Back in January 2010 I did a post on the wonders of garlic, inclusive of a recipe, Chicken with Garlic Sauce, which called for 12 garlic cloves in the ingredients. That’s right, twelve. Now, you’re saying to yourself, Twelve garlic cloves? This Rican is crazy. And, yes, guilty as charged—for garlic. I’ve decided to revisit this wondrous perennial. One can never go wrong or tire of garlic. It was use as a medicinal herb in Ancient Egypt. Greek warriors ate garlic before a battle (it increased their physical strength). Slaves ate garlic while building the pyramids since it enhanced their endurance. Think of that the next time you see the movie version of The Ten Commandments while Charlton Heston and company struggle to erect the pyramid tomb of Sethi.

It’s common knowledge that garlic promotes cardiovascular health. It has a high Vitamin C content, and prevents the accumulation of LDL (bad) cholestteral in the arteries. But more, it can reduce the chance of developing common cancers like breast and colon cancer. So, what’s there not to like about it? Yeah, I know, you’re saying, How am I gonna kiss my significan other after eating garlic? Get over it. If she or he doesn’t like it, get another partner

Cooking with garlic is the easiest thing. Crushed, chopped, minced or roasted, it gives a marvelous flavor and depth to any dish. A little garlic goes a long way, but a lot of garlic, to my mind, is better. Yes, I am a fanatic when it comes to the glorious bulb. But, as the following recipes show, garlic can enhance any dish, transforming it into a softer, sweeter, nutty-like rendition. And, you’ll never have to worry about vampires invading your home.


Combine one stick melted butter with 3 cloves finely minced garlic over medium heat until the butter absorbs the garlic. Stir in one teaspoon chopped parsley, and that’s it. Great for eggs, omelets, brushed on bread or warm biscuits; or spread over steamed or baked fish, or cooked chicken. Even a juicy steak will benefit from garlic butter.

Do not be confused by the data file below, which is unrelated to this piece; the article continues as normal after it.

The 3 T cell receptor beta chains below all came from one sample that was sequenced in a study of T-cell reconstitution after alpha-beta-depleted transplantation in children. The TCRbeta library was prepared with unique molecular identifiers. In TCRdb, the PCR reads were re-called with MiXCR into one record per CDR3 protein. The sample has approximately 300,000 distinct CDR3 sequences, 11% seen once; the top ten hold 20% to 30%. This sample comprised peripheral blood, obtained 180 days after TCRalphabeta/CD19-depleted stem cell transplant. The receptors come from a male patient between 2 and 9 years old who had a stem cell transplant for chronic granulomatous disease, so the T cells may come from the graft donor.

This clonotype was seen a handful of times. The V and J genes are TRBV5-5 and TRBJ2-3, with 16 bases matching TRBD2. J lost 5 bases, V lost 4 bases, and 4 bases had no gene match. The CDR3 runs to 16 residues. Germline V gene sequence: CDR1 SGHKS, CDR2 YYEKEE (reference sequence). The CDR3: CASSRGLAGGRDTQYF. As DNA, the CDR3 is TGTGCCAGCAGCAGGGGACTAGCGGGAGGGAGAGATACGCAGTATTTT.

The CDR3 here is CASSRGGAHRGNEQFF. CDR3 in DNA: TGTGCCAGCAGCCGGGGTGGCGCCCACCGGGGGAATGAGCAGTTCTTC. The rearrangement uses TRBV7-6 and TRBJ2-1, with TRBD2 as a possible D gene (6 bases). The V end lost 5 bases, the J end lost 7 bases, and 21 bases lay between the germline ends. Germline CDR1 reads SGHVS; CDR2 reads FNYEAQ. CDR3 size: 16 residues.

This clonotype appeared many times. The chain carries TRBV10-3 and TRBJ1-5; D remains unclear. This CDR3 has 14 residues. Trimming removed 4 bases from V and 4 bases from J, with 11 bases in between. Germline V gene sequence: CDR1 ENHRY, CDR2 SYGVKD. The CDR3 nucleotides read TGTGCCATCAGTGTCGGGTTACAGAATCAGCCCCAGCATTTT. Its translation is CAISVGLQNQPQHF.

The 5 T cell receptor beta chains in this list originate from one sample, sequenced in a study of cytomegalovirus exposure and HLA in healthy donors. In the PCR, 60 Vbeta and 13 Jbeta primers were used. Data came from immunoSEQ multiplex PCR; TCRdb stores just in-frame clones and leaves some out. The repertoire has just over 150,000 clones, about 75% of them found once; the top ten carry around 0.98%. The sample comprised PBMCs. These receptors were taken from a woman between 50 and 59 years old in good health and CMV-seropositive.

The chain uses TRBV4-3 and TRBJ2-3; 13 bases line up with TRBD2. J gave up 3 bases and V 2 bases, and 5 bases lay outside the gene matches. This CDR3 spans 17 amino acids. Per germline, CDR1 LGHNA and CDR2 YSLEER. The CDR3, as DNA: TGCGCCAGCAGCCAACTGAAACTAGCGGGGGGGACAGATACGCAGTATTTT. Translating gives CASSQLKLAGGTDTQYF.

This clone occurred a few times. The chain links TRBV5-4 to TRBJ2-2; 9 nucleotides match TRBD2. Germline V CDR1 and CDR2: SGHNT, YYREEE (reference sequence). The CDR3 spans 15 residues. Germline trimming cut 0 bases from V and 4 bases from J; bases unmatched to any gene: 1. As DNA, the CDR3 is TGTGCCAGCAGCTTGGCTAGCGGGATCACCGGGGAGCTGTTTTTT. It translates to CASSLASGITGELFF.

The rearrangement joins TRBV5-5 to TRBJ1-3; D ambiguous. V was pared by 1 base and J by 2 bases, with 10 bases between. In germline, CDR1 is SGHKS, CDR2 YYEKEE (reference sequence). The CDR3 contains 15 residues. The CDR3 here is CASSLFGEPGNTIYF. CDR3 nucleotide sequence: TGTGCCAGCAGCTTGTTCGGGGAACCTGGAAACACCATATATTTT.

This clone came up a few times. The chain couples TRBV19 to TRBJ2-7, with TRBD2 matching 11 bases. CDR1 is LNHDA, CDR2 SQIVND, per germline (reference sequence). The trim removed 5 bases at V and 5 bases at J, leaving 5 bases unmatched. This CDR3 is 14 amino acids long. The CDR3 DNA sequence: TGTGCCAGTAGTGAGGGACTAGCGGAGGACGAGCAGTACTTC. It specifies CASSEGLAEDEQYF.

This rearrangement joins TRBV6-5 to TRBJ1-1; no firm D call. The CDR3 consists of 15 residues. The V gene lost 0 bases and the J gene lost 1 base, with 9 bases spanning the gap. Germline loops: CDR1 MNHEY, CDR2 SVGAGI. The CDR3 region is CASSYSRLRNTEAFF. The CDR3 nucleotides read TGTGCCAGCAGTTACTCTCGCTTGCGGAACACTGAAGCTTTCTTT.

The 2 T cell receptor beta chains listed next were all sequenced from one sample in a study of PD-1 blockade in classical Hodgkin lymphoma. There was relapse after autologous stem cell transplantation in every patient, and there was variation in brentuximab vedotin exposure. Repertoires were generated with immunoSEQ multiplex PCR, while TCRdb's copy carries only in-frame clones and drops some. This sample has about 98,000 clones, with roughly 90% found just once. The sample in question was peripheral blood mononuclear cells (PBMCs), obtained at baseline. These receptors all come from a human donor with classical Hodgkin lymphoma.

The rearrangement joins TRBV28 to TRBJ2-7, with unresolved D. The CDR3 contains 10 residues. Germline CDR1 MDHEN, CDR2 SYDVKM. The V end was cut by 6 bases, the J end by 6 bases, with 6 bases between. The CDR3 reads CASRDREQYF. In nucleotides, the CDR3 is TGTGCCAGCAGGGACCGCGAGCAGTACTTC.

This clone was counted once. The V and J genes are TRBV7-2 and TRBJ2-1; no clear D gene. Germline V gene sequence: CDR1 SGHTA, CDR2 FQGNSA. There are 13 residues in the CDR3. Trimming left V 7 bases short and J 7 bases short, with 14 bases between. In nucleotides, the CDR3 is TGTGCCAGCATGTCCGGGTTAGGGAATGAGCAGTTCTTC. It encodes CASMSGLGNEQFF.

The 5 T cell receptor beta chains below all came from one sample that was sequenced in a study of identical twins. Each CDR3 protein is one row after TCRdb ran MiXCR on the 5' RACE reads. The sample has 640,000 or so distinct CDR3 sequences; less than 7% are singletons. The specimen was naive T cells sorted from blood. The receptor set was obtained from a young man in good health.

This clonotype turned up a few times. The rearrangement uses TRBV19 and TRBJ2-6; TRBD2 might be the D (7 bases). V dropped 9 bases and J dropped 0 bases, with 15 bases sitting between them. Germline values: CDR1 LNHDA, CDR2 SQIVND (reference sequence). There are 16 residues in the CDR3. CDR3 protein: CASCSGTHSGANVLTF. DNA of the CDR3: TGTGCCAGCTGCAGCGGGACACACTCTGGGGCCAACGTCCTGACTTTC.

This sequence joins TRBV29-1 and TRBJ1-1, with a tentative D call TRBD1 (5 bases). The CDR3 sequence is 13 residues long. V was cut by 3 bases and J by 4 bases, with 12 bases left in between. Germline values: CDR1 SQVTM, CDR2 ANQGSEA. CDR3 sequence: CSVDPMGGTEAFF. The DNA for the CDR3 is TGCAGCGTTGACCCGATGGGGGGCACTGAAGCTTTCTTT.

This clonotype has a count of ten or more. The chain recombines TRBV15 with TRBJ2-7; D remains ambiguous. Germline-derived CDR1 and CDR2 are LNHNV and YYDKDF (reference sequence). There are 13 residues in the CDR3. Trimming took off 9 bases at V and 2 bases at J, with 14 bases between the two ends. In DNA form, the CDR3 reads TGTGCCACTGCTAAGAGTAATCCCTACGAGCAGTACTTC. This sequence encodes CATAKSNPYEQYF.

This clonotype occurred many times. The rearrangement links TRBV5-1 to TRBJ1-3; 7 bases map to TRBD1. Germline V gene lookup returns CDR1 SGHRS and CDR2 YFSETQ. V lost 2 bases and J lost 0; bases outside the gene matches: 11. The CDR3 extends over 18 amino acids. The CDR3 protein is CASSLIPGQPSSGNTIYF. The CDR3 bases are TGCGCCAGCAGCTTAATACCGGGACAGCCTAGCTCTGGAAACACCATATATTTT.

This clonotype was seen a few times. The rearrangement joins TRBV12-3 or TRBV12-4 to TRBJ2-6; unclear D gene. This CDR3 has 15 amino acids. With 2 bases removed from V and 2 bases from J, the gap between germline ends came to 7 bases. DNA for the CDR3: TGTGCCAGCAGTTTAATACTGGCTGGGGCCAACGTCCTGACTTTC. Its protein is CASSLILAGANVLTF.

Heat 1/2 cup sunflower oil in a small pan. Add 3 cloves crushed garlic. Cook, strring gently. for about 5 minutes until garlic is lightly golden. Do not let garlic burn or it will turn bitter. Cool, strain, and use oil as a flavoring or for frying. Very popular in Asian dishes.


This is very popular in Greek cuisine. In a blender or food processor, blend 4 cloves garlic, crushed; 2-3 slices bread, soaked on water, 1/2 cup olive oil; juice of half a lemon; 1 tablespoon white vinegar; salt and ground black peppper to taste. In some recipes they add 1 cup mashed potatoes for greater consistency. Your choice. This sauce is great with cold or hot meat or fish dishes. If you like it stronger, you can add more garlic.


2 pounds Idaho or Yokon Gold potatoes, unpeeled, washed and scrubbed and cut into 1/2-inch
6 tablespoons olive oil
5 garlic cloves, peeled and halved
1 teaspoon chopped fresh thyme or tarragon

1. Place potato wedges in a pan with about 1&1/2-inch water. Bring water to a boil, cover, lower heat and steam until wedges are very tender, about 15 minutes.

2. Meanwhile, in a large pan or skillet, heat 5 tablespoons olive oil over low heat. Add garlic and sauté unitl golden, about 5-6 minutes.   
3. Add potatoes and thyme (or tarragon) to pan or skillet. Season with salt and pepper. Cook for about a minute more. Drizzle with ramianing olive oil and serve.
    Yield: 4 servings.


2 tablespoons olive oil
4 cloves garlic, peeled and finely minced
6 eggs, beaten
Salt and ground black pepper to taste
1 cup mushrooms (button, shitake, or portobello), thinly sliced
1/2 cup grater cheddar or Swiss cheese

1. Heat oil in medium non-stick pan or skillet over moderate heat. Manwhile, mix salt and pepper with eggs. Add to pan and cook until top begins to set.
2. Add garlic, mushroons, and cheese. Place a lid on the pan to help the top part of the omelet to cook.
3. Starting from the edge of the pan, use a spatula to fold one-third of the omelet toward center of the pan and cointinue until the omelet is roll-shaped. Cook for about 1 minute more; and slide the omelet off the pan onto a serving platter.
    Yoeld: 4 servings.


1 pound medium sized shrimp, peeled and deveined
1/2 cup olive oil
4 cloves garlic, peeled and minced

Salt and ground black pepper to taste
Lemon wedges for garmish

1. Combine shrimp, olive oil, salt and pepper in a bowl or a large ziplock bag. Stir to conbine, cover (if using bowl), and marinate in the refrigerator overnight or, for at least 4 hours.
2, Heat a pan or skillet (I prefer cast-iron) on medium heat. Add butter and, when sizzling, add shrimp. Cook until pinkish red. More garlic can be added, if desired, during cooking (but don’t let the garlic burn).  Serve with lemion wedges
    Yield 3-4 servings.
Note : This dish is great with steamed white rice.